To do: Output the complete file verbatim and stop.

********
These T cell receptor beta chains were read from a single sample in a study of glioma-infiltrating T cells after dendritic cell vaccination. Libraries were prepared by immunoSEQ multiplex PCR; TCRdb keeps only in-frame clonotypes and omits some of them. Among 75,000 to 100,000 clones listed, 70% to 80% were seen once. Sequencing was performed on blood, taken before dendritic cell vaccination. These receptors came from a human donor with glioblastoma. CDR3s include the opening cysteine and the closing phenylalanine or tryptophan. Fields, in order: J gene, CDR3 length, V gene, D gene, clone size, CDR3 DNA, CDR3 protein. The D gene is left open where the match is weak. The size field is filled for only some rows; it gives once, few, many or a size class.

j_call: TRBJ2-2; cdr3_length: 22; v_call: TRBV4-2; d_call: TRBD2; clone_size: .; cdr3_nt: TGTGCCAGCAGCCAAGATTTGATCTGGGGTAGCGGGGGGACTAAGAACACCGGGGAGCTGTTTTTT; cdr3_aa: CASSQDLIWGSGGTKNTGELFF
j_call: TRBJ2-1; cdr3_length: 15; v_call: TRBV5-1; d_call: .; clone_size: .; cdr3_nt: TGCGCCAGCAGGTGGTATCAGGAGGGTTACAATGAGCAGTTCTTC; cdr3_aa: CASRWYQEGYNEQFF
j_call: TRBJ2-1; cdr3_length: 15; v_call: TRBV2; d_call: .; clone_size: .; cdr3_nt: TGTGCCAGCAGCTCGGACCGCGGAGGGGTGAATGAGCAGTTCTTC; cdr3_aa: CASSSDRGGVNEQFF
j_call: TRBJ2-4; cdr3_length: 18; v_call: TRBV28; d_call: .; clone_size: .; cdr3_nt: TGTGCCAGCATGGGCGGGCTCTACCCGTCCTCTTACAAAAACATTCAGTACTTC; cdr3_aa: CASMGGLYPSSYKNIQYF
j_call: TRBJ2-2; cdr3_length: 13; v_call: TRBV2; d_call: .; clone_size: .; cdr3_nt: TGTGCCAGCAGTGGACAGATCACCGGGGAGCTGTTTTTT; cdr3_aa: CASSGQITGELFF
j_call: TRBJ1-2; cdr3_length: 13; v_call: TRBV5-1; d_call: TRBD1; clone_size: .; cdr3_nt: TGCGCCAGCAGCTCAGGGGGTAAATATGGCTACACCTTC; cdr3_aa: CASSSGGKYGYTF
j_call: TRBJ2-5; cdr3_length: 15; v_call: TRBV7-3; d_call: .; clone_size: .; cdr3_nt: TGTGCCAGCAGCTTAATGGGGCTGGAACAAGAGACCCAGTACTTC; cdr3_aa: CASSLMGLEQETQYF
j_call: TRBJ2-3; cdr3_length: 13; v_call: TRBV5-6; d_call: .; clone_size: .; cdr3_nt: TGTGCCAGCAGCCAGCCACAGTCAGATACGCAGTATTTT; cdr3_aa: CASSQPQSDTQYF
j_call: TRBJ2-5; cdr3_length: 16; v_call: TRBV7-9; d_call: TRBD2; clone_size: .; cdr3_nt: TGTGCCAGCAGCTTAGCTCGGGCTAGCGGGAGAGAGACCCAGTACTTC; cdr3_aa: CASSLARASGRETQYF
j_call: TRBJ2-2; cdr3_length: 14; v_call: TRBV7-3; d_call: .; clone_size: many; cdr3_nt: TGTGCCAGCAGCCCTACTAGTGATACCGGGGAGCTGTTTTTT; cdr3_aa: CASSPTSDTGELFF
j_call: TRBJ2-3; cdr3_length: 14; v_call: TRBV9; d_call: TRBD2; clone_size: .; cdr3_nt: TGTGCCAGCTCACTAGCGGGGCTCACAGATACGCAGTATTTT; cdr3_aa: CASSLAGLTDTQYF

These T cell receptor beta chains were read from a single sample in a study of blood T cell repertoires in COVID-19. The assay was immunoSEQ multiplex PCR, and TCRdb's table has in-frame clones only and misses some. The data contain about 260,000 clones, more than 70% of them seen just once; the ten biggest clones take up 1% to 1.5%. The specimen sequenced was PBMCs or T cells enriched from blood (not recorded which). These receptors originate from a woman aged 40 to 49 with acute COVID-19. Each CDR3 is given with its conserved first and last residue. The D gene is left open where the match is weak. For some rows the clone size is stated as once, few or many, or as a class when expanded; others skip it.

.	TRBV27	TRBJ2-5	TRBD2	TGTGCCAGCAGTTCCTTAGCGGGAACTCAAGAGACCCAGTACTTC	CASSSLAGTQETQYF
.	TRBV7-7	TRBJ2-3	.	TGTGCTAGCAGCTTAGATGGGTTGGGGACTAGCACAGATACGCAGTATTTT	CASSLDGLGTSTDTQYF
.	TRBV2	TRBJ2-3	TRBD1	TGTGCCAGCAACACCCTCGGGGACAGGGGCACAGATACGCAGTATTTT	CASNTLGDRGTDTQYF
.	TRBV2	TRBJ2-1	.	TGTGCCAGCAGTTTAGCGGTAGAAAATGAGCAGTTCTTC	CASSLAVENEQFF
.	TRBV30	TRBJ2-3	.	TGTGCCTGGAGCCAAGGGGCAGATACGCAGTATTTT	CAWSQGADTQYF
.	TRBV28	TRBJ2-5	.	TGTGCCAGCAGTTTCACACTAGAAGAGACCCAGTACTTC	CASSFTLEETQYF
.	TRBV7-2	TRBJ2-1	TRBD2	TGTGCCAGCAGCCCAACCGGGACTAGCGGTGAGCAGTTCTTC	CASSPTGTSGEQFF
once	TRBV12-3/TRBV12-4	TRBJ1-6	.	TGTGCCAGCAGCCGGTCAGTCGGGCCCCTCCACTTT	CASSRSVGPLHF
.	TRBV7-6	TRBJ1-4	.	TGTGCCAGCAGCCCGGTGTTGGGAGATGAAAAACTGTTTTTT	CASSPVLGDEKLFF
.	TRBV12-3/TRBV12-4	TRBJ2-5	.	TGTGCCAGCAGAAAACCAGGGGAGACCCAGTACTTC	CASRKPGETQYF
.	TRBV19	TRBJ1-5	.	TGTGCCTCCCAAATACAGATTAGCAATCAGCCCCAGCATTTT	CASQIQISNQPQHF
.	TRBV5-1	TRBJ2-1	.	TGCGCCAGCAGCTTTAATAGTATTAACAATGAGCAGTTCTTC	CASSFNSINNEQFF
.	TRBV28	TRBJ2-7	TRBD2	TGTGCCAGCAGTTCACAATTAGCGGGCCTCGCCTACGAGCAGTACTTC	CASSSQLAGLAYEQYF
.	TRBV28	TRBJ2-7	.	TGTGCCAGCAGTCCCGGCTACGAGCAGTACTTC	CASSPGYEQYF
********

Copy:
These T cell receptor beta chains were read from a single sample in a study of glioma-infiltrating T cells after dendritic cell vaccination. Libraries were prepared by immunoSEQ multiplex PCR; TCRdb keeps only in-frame clonotypes and omits some of them. Among 75,000 to 100,000 clones listed, 70% to 80% were seen once. Sequencing was performed on blood, taken before dendritic cell vaccination. These receptors came from a human donor with glioblastoma. CDR3s include the opening cysteine and the closing phenylalanine or tryptophan. Fields, in order: J gene, CDR3 length, V gene, D gene, clone size, CDR3 DNA, CDR3 protein. The D gene is left open where the match is weak. The size field is filled for only some rows; it gives once, few, many or a size class.

j_call: TRBJ2-2; cdr3_length: 22; v_call: TRBV4-2; d_call: TRBD2; clone_size: .; cdr3_nt: TGTGCCAGCAGCCAAGATTTGATCTGGGGTAGCGGGGGGACTAAGAACACCGGGGAGCTGTTTTTT; cdr3_aa: CASSQDLIWGSGGTKNTGELFF
j_call: TRBJ2-1; cdr3_length: 15; v_call: TRBV5-1; d_call: .; clone_size: .; cdr3_nt: TGCGCCAGCAGGTGGTATCAGGAGGGTTACAATGAGCAGTTCTTC; cdr3_aa: CASRWYQEGYNEQFF
j_call: TRBJ2-1; cdr3_length: 15; v_call: TRBV2; d_call: .; clone_size: .; cdr3_nt: TGTGCCAGCAGCTCGGACCGCGGAGGGGTGAATGAGCAGTTCTTC; cdr3_aa: CASSSDRGGVNEQFF
j_call: TRBJ2-4; cdr3_length: 18; v_call: TRBV28; d_call: .; clone_size: .; cdr3_nt: TGTGCCAGCATGGGCGGGCTCTACCCGTCCTCTTACAAAAACATTCAGTACTTC; cdr3_aa: CASMGGLYPSSYKNIQYF
j_call: TRBJ2-2; cdr3_length: 13; v_call: TRBV2; d_call: .; clone_size: .; cdr3_nt: TGTGCCAGCAGTGGACAGATCACCGGGGAGCTGTTTTTT; cdr3_aa: CASSGQITGELFF
j_call: TRBJ1-2; cdr3_length: 13; v_call: TRBV5-1; d_call: TRBD1; clone_size: .; cdr3_nt: TGCGCCAGCAGCTCAGGGGGTAAATATGGCTACACCTTC; cdr3_aa: CASSSGGKYGYTF
j_call: TRBJ2-5; cdr3_length: 15; v_call: TRBV7-3; d_call: .; clone_size: .; cdr3_nt: TGTGCCAGCAGCTTAATGGGGCTGGAACAAGAGACCCAGTACTTC; cdr3_aa: CASSLMGLEQETQYF
j_call: TRBJ2-3; cdr3_length: 13; v_call: TRBV5-6; d_call: .; clone_size: .; cdr3_nt: TGTGCCAGCAGCCAGCCACAGTCAGATACGCAGTATTTT; cdr3_aa: CASSQPQSDTQYF
j_call: TRBJ2-5; cdr3_length: 16; v_call: TRBV7-9; d_call: TRBD2; clone_size: .; cdr3_nt: TGTGCCAGCAGCTTAGCTCGGGCTAGCGGGAGAGAGACCCAGTACTTC; cdr3_aa: CASSLARASGRETQYF
j_call: TRBJ2-2; cdr3_length: 14; v_call: TRBV7-3; d_call: .; clone_size: many; cdr3_nt: TGTGCCAGCAGCCCTACTAGTGATACCGGGGAGCTGTTTTTT; cdr3_aa: CASSPTSDTGELFF
j_call: TRBJ2-3; cdr3_length: 14; v_call: TRBV9; d_call: TRBD2; clone_size: .; cdr3_nt: TGTGCCAGCTCACTAGCGGGGCTCACAGATACGCAGTATTTT; cdr3_aa: CASSLAGLTDTQYF

These T cell receptor beta chains were read from a single sample in a study of blood T cell repertoires in COVID-19. The assay was immunoSEQ multiplex PCR, and TCRdb's table has in-frame clones only and misses some. The data contain about 260,000 clones, more than 70% of them seen just once; the ten biggest clones take up 1% to 1.5%. The specimen sequenced was PBMCs or T cells enriched from blood (not recorded which). These receptors originate from a woman aged 40 to 49 with acute COVID-19. Each CDR3 is given with its conserved first and last residue. The D gene is left open where the match is weak. For some rows the clone size is stated as once, few or many, or as a class when expanded; others skip it.

.	TRBV27	TRBJ2-5	TRBD2	TGTGCCAGCAGTTCCTTAGCGGGAACTCAAGAGACCCAGTACTTC	CASSSLAGTQETQYF
.	TRBV7-7	TRBJ2-3	.	TGTGCTAGCAGCTTAGATGGGTTGGGGACTAGCACAGATACGCAGTATTTT	CASSLDGLGTSTDTQYF
.	TRBV2	TRBJ2-3	TRBD1	TGTGCCAGCAACACCCTCGGGGACAGGGGCACAGATACGCAGTATTTT	CASNTLGDRGTDTQYF
.	TRBV2	TRBJ2-1	.	TGTGCCAGCAGTTTAGCGGTAGAAAATGAGCAGTTCTTC	CASSLAVENEQFF
.	TRBV30	TRBJ2-3	.	TGTGCCTGGAGCCAAGGGGCAGATACGCAGTATTTT	CAWSQGADTQYF
.	TRBV28	TRBJ2-5	.	TGTGCCAGCAGTTTCACACTAGAAGAGACCCAGTACTTC	CASSFTLEETQYF
.	TRBV7-2	TRBJ2-1	TRBD2	TGTGCCAGCAGCCCAACCGGGACTAGCGGTGAGCAGTTCTTC	CASSPTGTSGEQFF
once	TRBV12-3/TRBV12-4	TRBJ1-6	.	TGTGCCAGCAGCCGGTCAGTCGGGCCCCTCCACTTT	CASSRSVGPLHF
.	TRBV7-6	TRBJ1-4	.	TGTGCCAGCAGCCCGGTGTTGGGAGATGAAAAACTGTTTTTT	CASSPVLGDEKLFF
.	TRBV12-3/TRBV12-4	TRBJ2-5	.	TGTGCCAGCAGAAAACCAGGGGAGACCCAGTACTTC	CASRKPGETQYF
.	TRBV19	TRBJ1-5	.	TGTGCCTCCCAAATACAGATTAGCAATCAGCCCCAGCATTTT	CASQIQISNQPQHF
.	TRBV5-1	TRBJ2-1	.	TGCGCCAGCAGCTTTAATAGTATTAACAATGAGCAGTTCTTC	CASSFNSINNEQFF
.	TRBV28	TRBJ2-7	TRBD2	TGTGCCAGCAGTTCACAATTAGCGGGCCTCGCCTACGAGCAGTACTTC	CASSSQLAGLAYEQYF
.	TRBV28	TRBJ2-7	.	TGTGCCAGCAGTCCCGGCTACGAGCAGTACTTC	CASSPGYEQYF